(CNN) - The arrest of James 'Whitey' Bulger Wednesday hit close to home for GOP presidential candidate Mitt Romney, who aggressively went after the criminal's brother while serving as Massachusetts governor in 2003.
"I hope the capture of Whitey Bulger brings some measure of relief to the families of his numerous victims," Romney said in a statement Wednesday. "It brings to a close a sad and sordid chapter in recent Massachusetts history."
Whitey's brother, William 'Billy' Bulger, took a completely different path in life, pursuing a 35-year career in state politics and later serving as the president of the University of Massachusetts.
As part of a federal investigation to find his brother, Billy Bulger was summoned in 2002 to a Congressional hearing where he pleaded the Fifth Amendment and refused to testify on Whitey's whereabouts. Bulger later appeared before the House Government Reform Committee but denied accusations that he knew where his brother was hiding.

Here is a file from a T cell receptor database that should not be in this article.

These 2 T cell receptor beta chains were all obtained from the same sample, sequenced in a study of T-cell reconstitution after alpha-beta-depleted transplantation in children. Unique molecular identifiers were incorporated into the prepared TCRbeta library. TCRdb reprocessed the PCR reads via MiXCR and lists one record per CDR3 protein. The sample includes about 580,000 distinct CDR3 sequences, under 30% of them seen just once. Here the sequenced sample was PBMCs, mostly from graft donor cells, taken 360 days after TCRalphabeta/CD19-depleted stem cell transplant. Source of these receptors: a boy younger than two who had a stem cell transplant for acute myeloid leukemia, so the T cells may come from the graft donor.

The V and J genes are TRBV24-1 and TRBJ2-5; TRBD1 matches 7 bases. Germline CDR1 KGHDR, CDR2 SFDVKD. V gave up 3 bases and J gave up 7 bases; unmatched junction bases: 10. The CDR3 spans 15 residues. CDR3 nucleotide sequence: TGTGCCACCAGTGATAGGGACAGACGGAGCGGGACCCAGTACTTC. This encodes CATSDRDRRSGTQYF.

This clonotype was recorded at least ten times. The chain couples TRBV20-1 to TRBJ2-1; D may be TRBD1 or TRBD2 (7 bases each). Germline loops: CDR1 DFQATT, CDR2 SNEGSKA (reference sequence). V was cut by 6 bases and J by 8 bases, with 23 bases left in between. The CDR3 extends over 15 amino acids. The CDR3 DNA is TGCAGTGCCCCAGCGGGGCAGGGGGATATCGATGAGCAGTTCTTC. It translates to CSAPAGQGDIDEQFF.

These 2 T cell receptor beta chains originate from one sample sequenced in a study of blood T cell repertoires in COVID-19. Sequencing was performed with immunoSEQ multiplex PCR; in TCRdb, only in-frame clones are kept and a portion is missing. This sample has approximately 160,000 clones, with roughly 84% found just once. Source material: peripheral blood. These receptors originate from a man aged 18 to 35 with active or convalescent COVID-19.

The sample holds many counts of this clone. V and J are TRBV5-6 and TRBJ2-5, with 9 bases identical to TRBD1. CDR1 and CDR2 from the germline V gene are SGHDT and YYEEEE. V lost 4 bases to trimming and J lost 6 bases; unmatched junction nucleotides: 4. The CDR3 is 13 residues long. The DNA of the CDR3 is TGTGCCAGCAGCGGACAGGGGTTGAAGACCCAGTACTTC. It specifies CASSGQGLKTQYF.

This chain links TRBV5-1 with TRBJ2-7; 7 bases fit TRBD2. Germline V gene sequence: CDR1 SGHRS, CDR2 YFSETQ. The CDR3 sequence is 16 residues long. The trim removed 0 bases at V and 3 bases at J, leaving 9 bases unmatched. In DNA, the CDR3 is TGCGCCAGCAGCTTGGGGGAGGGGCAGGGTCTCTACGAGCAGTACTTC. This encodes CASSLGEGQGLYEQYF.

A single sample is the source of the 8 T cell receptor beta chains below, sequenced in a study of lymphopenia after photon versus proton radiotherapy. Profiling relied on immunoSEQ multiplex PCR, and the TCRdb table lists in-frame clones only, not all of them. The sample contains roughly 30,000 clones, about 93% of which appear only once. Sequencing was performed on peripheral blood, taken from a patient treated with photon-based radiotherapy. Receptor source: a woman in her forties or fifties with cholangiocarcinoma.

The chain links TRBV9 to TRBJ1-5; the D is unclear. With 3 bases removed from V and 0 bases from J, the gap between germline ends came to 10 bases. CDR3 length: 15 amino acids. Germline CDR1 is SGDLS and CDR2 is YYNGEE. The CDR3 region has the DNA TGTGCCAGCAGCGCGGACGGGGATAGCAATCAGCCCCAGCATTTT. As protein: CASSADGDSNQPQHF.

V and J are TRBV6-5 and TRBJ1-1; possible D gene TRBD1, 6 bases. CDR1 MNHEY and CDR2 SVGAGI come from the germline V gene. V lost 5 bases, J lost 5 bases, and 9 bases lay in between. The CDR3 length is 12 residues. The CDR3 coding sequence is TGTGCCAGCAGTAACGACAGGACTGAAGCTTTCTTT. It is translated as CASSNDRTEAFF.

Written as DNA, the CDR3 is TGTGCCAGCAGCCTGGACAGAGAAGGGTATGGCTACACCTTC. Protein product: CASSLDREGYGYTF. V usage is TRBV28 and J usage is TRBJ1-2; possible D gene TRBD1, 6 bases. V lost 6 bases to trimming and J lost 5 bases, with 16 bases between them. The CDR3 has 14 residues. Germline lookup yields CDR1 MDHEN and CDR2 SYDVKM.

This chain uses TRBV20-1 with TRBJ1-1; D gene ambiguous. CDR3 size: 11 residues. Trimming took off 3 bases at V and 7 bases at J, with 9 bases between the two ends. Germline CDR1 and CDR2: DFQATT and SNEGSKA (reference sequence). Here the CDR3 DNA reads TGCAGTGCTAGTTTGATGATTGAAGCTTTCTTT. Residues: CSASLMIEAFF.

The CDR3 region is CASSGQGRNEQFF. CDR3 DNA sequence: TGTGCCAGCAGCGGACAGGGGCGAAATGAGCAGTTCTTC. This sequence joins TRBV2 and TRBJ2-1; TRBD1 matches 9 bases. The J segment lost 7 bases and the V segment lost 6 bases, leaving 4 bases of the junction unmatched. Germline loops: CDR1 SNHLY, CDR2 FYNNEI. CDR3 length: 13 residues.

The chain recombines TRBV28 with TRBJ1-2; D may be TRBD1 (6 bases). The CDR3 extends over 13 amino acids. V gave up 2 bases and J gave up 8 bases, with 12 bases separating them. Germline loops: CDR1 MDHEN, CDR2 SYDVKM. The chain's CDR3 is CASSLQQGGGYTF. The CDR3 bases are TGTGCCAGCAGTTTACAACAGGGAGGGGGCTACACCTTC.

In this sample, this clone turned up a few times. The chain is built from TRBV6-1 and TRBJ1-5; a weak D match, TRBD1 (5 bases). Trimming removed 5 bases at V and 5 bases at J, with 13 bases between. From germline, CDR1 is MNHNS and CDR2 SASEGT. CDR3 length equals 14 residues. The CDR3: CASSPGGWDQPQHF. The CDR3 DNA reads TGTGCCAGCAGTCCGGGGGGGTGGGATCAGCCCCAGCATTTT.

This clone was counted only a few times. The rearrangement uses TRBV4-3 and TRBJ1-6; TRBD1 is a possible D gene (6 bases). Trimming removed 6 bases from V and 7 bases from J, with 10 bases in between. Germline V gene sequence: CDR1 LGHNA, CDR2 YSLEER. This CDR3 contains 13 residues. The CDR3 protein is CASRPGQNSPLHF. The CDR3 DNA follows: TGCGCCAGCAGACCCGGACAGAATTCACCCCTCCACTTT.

"I do not know where my brother is. I do not know where he has been over the past eight years," Bulger said at the hearing. "I have not aided James Bulger in any way while he has been a fugitive."
In his first year as governor Romney grew furious over Bulger's lack of cooperation in the investigation and launched a campaign promising to oust him from his seven-year post as university president. He called for Bulger to resign and encouraged other elected officials to follow in his steps.
Despite nearly full support from the university's board of trustees, Bulger announced his resignation in 2003, saying the public feud became an unwanted distraction for the school.
- CNN Deputy Political Director Paul Steinhauser contributed to this report.